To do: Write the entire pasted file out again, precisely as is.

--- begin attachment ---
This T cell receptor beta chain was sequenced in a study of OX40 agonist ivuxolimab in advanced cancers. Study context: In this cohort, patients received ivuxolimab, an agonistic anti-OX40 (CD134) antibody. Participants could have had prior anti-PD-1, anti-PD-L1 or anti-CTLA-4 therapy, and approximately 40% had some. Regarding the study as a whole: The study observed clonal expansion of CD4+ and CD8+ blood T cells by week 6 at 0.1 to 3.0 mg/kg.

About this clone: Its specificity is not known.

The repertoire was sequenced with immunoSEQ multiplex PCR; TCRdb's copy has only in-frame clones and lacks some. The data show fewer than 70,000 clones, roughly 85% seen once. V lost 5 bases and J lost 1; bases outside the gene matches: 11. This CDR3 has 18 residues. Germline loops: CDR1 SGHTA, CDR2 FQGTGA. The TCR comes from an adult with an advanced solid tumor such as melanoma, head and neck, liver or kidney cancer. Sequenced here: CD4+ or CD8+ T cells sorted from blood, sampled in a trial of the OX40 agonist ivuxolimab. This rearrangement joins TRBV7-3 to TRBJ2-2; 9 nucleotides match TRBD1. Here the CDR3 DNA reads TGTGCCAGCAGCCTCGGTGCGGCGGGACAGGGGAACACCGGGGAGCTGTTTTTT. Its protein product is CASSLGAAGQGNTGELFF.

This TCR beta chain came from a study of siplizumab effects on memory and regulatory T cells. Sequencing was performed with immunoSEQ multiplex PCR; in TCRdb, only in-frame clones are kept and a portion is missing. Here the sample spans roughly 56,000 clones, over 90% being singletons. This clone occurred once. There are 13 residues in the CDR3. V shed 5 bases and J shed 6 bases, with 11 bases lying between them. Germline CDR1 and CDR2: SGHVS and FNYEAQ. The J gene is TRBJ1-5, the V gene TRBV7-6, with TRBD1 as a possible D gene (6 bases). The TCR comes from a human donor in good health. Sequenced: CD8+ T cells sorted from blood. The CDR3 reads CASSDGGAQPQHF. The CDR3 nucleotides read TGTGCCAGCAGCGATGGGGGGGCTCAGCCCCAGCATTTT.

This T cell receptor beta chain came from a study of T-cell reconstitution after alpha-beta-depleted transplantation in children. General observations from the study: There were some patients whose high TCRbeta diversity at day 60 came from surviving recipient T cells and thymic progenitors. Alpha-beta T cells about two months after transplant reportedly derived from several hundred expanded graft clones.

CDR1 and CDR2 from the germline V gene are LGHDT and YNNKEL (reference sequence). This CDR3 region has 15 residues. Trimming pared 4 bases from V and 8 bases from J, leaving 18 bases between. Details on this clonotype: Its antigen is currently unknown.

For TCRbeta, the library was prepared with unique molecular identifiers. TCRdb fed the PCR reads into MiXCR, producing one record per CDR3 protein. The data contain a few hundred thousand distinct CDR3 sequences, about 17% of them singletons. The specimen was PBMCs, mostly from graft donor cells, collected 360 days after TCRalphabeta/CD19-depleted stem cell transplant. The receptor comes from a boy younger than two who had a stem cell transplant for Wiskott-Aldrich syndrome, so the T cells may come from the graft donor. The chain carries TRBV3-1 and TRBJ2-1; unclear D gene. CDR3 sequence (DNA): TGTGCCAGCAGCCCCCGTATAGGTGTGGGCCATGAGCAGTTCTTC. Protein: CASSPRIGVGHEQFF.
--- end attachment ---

This T cell receptor beta chain was sequenced in a study of OX40 agonist ivuxolimab in advanced cancers. Study context: In this cohort, patients received ivuxolimab, an agonistic anti-OX40 (CD134) antibody. Participants could have had prior anti-PD-1, anti-PD-L1 or anti-CTLA-4 therapy, and approximately 40% had some. Regarding the study as a whole: The study observed clonal expansion of CD4+ and CD8+ blood T cells by week 6 at 0.1 to 3.0 mg/kg.

About this clone: Its specificity is not known.

The repertoire was sequenced with immunoSEQ multiplex PCR; TCRdb's copy has only in-frame clones and lacks some. The data show fewer than 70,000 clones, roughly 85% seen once. V lost 5 bases and J lost 1; bases outside the gene matches: 11. This CDR3 has 18 residues. Germline loops: CDR1 SGHTA, CDR2 FQGTGA. The TCR comes from an adult with an advanced solid tumor such as melanoma, head and neck, liver or kidney cancer. Sequenced here: CD4+ or CD8+ T cells sorted from blood, sampled in a trial of the OX40 agonist ivuxolimab. This rearrangement joins TRBV7-3 to TRBJ2-2; 9 nucleotides match TRBD1. Here the CDR3 DNA reads TGTGCCAGCAGCCTCGGTGCGGCGGGACAGGGGAACACCGGGGAGCTGTTTTTT. Its protein product is CASSLGAAGQGNTGELFF.

This TCR beta chain came from a study of siplizumab effects on memory and regulatory T cells. Sequencing was performed with immunoSEQ multiplex PCR; in TCRdb, only in-frame clones are kept and a portion is missing. Here the sample spans roughly 56,000 clones, over 90% being singletons. This clone occurred once. There are 13 residues in the CDR3. V shed 5 bases and J shed 6 bases, with 11 bases lying between them. Germline CDR1 and CDR2: SGHVS and FNYEAQ. The J gene is TRBJ1-5, the V gene TRBV7-6, with TRBD1 as a possible D gene (6 bases). The TCR comes from a human donor in good health. Sequenced: CD8+ T cells sorted from blood. The CDR3 reads CASSDGGAQPQHF. The CDR3 nucleotides read TGTGCCAGCAGCGATGGGGGGGCTCAGCCCCAGCATTTT.

This T cell receptor beta chain came from a study of T-cell reconstitution after alpha-beta-depleted transplantation in children. General observations from the study: There were some patients whose high TCRbeta diversity at day 60 came from surviving recipient T cells and thymic progenitors. Alpha-beta T cells about two months after transplant reportedly derived from several hundred expanded graft clones.

CDR1 and CDR2 from the germline V gene are LGHDT and YNNKEL (reference sequence). This CDR3 region has 15 residues. Trimming pared 4 bases from V and 8 bases from J, leaving 18 bases between. Details on this clonotype: Its antigen is currently unknown.

For TCRbeta, the library was prepared with unique molecular identifiers. TCRdb fed the PCR reads into MiXCR, producing one record per CDR3 protein. The data contain a few hundred thousand distinct CDR3 sequences, about 17% of them singletons. The specimen was PBMCs, mostly from graft donor cells, collected 360 days after TCRalphabeta/CD19-depleted stem cell transplant. The receptor comes from a boy younger than two who had a stem cell transplant for Wiskott-Aldrich syndrome, so the T cells may come from the graft donor. The chain carries TRBV3-1 and TRBJ2-1; unclear D gene. CDR3 sequence (DNA): TGTGCCAGCAGCCCCCGTATAGGTGTGGGCCATGAGCAGTTCTTC. Protein: CASSPRIGVGHEQFF.